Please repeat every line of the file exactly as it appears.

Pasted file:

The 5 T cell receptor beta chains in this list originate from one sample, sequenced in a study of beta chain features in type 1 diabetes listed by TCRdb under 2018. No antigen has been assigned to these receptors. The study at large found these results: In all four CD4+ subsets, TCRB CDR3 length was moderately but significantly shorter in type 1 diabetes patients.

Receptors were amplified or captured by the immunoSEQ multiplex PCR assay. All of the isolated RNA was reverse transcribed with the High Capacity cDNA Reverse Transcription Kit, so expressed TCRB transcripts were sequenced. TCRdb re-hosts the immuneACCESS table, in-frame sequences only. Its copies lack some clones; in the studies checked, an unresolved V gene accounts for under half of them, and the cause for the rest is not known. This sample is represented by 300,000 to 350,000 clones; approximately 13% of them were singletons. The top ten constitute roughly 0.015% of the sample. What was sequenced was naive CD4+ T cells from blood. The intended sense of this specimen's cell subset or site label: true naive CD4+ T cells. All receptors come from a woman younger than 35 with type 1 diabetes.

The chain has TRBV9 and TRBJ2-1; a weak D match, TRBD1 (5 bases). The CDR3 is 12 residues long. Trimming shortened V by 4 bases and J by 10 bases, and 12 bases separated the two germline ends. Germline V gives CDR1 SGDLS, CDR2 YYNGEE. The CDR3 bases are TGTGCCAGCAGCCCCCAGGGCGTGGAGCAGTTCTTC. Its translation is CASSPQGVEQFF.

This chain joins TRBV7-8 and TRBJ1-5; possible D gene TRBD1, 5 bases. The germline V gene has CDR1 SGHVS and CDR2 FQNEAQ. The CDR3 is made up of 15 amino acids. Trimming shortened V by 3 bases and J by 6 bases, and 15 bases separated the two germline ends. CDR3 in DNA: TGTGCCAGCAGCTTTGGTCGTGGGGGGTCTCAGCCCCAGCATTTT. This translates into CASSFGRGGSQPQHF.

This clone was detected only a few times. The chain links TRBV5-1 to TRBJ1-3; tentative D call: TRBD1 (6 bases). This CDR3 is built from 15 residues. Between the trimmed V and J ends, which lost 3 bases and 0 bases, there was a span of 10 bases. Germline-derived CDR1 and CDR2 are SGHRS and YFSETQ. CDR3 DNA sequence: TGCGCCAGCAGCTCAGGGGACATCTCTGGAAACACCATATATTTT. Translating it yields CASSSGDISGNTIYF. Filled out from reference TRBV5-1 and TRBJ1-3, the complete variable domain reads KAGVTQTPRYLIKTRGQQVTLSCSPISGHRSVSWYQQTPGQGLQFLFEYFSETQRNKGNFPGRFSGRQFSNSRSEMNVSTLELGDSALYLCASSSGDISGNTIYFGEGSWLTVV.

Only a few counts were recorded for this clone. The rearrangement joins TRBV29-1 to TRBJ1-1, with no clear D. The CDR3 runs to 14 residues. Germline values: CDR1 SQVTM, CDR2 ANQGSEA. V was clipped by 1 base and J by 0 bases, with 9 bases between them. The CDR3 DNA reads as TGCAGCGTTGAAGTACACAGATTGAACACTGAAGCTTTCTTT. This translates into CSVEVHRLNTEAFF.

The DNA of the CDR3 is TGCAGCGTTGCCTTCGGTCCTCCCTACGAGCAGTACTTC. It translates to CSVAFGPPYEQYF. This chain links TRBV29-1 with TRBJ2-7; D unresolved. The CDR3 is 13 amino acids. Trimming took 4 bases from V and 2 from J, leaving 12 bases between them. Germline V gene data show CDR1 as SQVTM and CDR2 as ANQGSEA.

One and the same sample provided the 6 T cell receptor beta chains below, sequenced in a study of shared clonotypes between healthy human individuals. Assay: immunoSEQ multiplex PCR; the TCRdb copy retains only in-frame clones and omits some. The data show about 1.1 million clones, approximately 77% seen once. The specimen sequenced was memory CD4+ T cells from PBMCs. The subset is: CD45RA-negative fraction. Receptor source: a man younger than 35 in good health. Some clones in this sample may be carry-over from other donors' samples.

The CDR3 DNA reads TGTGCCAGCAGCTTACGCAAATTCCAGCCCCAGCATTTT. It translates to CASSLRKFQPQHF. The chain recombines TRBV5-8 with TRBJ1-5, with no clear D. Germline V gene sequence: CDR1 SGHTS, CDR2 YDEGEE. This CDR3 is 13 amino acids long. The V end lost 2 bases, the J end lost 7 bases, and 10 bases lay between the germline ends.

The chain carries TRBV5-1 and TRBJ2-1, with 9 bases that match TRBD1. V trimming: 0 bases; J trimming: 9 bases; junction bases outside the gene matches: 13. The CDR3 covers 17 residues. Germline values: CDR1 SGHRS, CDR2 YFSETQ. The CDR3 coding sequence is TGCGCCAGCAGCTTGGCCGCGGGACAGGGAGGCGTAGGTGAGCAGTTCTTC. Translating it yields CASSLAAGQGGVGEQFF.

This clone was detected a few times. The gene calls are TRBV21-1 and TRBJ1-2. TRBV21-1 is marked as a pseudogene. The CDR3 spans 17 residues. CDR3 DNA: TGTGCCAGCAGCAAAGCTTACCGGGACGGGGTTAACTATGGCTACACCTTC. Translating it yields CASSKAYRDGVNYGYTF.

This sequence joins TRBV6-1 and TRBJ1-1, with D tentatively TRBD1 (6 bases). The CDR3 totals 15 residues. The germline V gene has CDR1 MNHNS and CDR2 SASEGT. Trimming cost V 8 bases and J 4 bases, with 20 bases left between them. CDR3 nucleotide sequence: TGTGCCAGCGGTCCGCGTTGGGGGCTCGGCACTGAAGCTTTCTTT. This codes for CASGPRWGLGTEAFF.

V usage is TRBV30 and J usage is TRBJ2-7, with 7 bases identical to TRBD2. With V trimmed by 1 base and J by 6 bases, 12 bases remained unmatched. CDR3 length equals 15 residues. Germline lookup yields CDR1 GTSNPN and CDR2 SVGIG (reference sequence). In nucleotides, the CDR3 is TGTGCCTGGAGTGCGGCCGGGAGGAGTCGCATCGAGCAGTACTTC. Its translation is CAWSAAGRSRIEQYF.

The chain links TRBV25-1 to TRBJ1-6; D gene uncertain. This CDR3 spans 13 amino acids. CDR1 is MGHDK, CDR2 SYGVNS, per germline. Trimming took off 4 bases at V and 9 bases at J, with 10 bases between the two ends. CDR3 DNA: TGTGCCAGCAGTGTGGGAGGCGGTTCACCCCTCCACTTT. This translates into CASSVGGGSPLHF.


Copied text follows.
The 5 T cell receptor beta chains in this list originate from one sample, sequenced in a study of beta chain features in type 1 diabetes listed by TCRdb under 2018. No antigen has been assigned to these receptors. The study at large found these results: In all four CD4+ subsets, TCRB CDR3 length was moderately but significantly shorter in type 1 diabetes patients.

Receptors were amplified or captured by the immunoSEQ multiplex PCR assay. All of the isolated RNA was reverse transcribed with the High Capacity cDNA Reverse Transcription Kit, so expressed TCRB transcripts were sequenced. TCRdb re-hosts the immuneACCESS table, in-frame sequences only. Its copies lack some clones; in the studies checked, an unresolved V gene accounts for under half of them, and the cause for the rest is not known. This sample is represented by 300,000 to 350,000 clones; approximately 13% of them were singletons. The top ten constitute roughly 0.015% of the sample. What was sequenced was naive CD4+ T cells from blood. The intended sense of this specimen's cell subset or site label: true naive CD4+ T cells. All receptors come from a woman younger than 35 with type 1 diabetes.

The chain has TRBV9 and TRBJ2-1; a weak D match, TRBD1 (5 bases). The CDR3 is 12 residues long. Trimming shortened V by 4 bases and J by 10 bases, and 12 bases separated the two germline ends. Germline V gives CDR1 SGDLS, CDR2 YYNGEE. The CDR3 bases are TGTGCCAGCAGCCCCCAGGGCGTGGAGCAGTTCTTC. Its translation is CASSPQGVEQFF.

This chain joins TRBV7-8 and TRBJ1-5; possible D gene TRBD1, 5 bases. The germline V gene has CDR1 SGHVS and CDR2 FQNEAQ. The CDR3 is made up of 15 amino acids. Trimming shortened V by 3 bases and J by 6 bases, and 15 bases separated the two germline ends. CDR3 in DNA: TGTGCCAGCAGCTTTGGTCGTGGGGGGTCTCAGCCCCAGCATTTT. This translates into CASSFGRGGSQPQHF.

This clone was detected only a few times. The chain links TRBV5-1 to TRBJ1-3; tentative D call: TRBD1 (6 bases). This CDR3 is built from 15 residues. Between the trimmed V and J ends, which lost 3 bases and 0 bases, there was a span of 10 bases. Germline-derived CDR1 and CDR2 are SGHRS and YFSETQ. CDR3 DNA sequence: TGCGCCAGCAGCTCAGGGGACATCTCTGGAAACACCATATATTTT. Translating it yields CASSSGDISGNTIYF. Filled out from reference TRBV5-1 and TRBJ1-3, the complete variable domain reads KAGVTQTPRYLIKTRGQQVTLSCSPISGHRSVSWYQQTPGQGLQFLFEYFSETQRNKGNFPGRFSGRQFSNSRSEMNVSTLELGDSALYLCASSSGDISGNTIYFGEGSWLTVV.

Only a few counts were recorded for this clone. The rearrangement joins TRBV29-1 to TRBJ1-1, with no clear D. The CDR3 runs to 14 residues. Germline values: CDR1 SQVTM, CDR2 ANQGSEA. V was clipped by 1 base and J by 0 bases, with 9 bases between them. The CDR3 DNA reads as TGCAGCGTTGAAGTACACAGATTGAACACTGAAGCTTTCTTT. This translates into CSVEVHRLNTEAFF.

The DNA of the CDR3 is TGCAGCGTTGCCTTCGGTCCTCCCTACGAGCAGTACTTC. It translates to CSVAFGPPYEQYF. This chain links TRBV29-1 with TRBJ2-7; D unresolved. The CDR3 is 13 amino acids. Trimming took 4 bases from V and 2 from J, leaving 12 bases between them. Germline V gene data show CDR1 as SQVTM and CDR2 as ANQGSEA.

One and the same sample provided the 6 T cell receptor beta chains below, sequenced in a study of shared clonotypes between healthy human individuals. Assay: immunoSEQ multiplex PCR; the TCRdb copy retains only in-frame clones and omits some. The data show about 1.1 million clones, approximately 77% seen once. The specimen sequenced was memory CD4+ T cells from PBMCs. The subset is: CD45RA-negative fraction. Receptor source: a man younger than 35 in good health. Some clones in this sample may be carry-over from other donors' samples.

The CDR3 DNA reads TGTGCCAGCAGCTTACGCAAATTCCAGCCCCAGCATTTT. It translates to CASSLRKFQPQHF. The chain recombines TRBV5-8 with TRBJ1-5, with no clear D. Germline V gene sequence: CDR1 SGHTS, CDR2 YDEGEE. This CDR3 is 13 amino acids long. The V end lost 2 bases, the J end lost 7 bases, and 10 bases lay between the germline ends.

The chain carries TRBV5-1 and TRBJ2-1, with 9 bases that match TRBD1. V trimming: 0 bases; J trimming: 9 bases; junction bases outside the gene matches: 13. The CDR3 covers 17 residues. Germline values: CDR1 SGHRS, CDR2 YFSETQ. The CDR3 coding sequence is TGCGCCAGCAGCTTGGCCGCGGGACAGGGAGGCGTAGGTGAGCAGTTCTTC. Translating it yields CASSLAAGQGGVGEQFF.

This clone was detected a few times. The gene calls are TRBV21-1 and TRBJ1-2. TRBV21-1 is marked as a pseudogene. The CDR3 spans 17 residues. CDR3 DNA: TGTGCCAGCAGCAAAGCTTACCGGGACGGGGTTAACTATGGCTACACCTTC. Translating it yields CASSKAYRDGVNYGYTF.

This sequence joins TRBV6-1 and TRBJ1-1, with D tentatively TRBD1 (6 bases). The CDR3 totals 15 residues. The germline V gene has CDR1 MNHNS and CDR2 SASEGT. Trimming cost V 8 bases and J 4 bases, with 20 bases left between them. CDR3 nucleotide sequence: TGTGCCAGCGGTCCGCGTTGGGGGCTCGGCACTGAAGCTTTCTTT. This codes for CASGPRWGLGTEAFF.

V usage is TRBV30 and J usage is TRBJ2-7, with 7 bases identical to TRBD2. With V trimmed by 1 base and J by 6 bases, 12 bases remained unmatched. CDR3 length equals 15 residues. Germline lookup yields CDR1 GTSNPN and CDR2 SVGIG (reference sequence). In nucleotides, the CDR3 is TGTGCCTGGAGTGCGGCCGGGAGGAGTCGCATCGAGCAGTACTTC. Its translation is CAWSAAGRSRIEQYF.

The chain links TRBV25-1 to TRBJ1-6; D gene uncertain. This CDR3 spans 13 amino acids. CDR1 is MGHDK, CDR2 SYGVNS, per germline. Trimming took off 4 bases at V and 9 bases at J, with 10 bases between the two ends. CDR3 DNA: TGTGCCAGCAGTGTGGGAGGCGGTTCACCCCTCCACTTT. This translates into CASSVGGGSPLHF.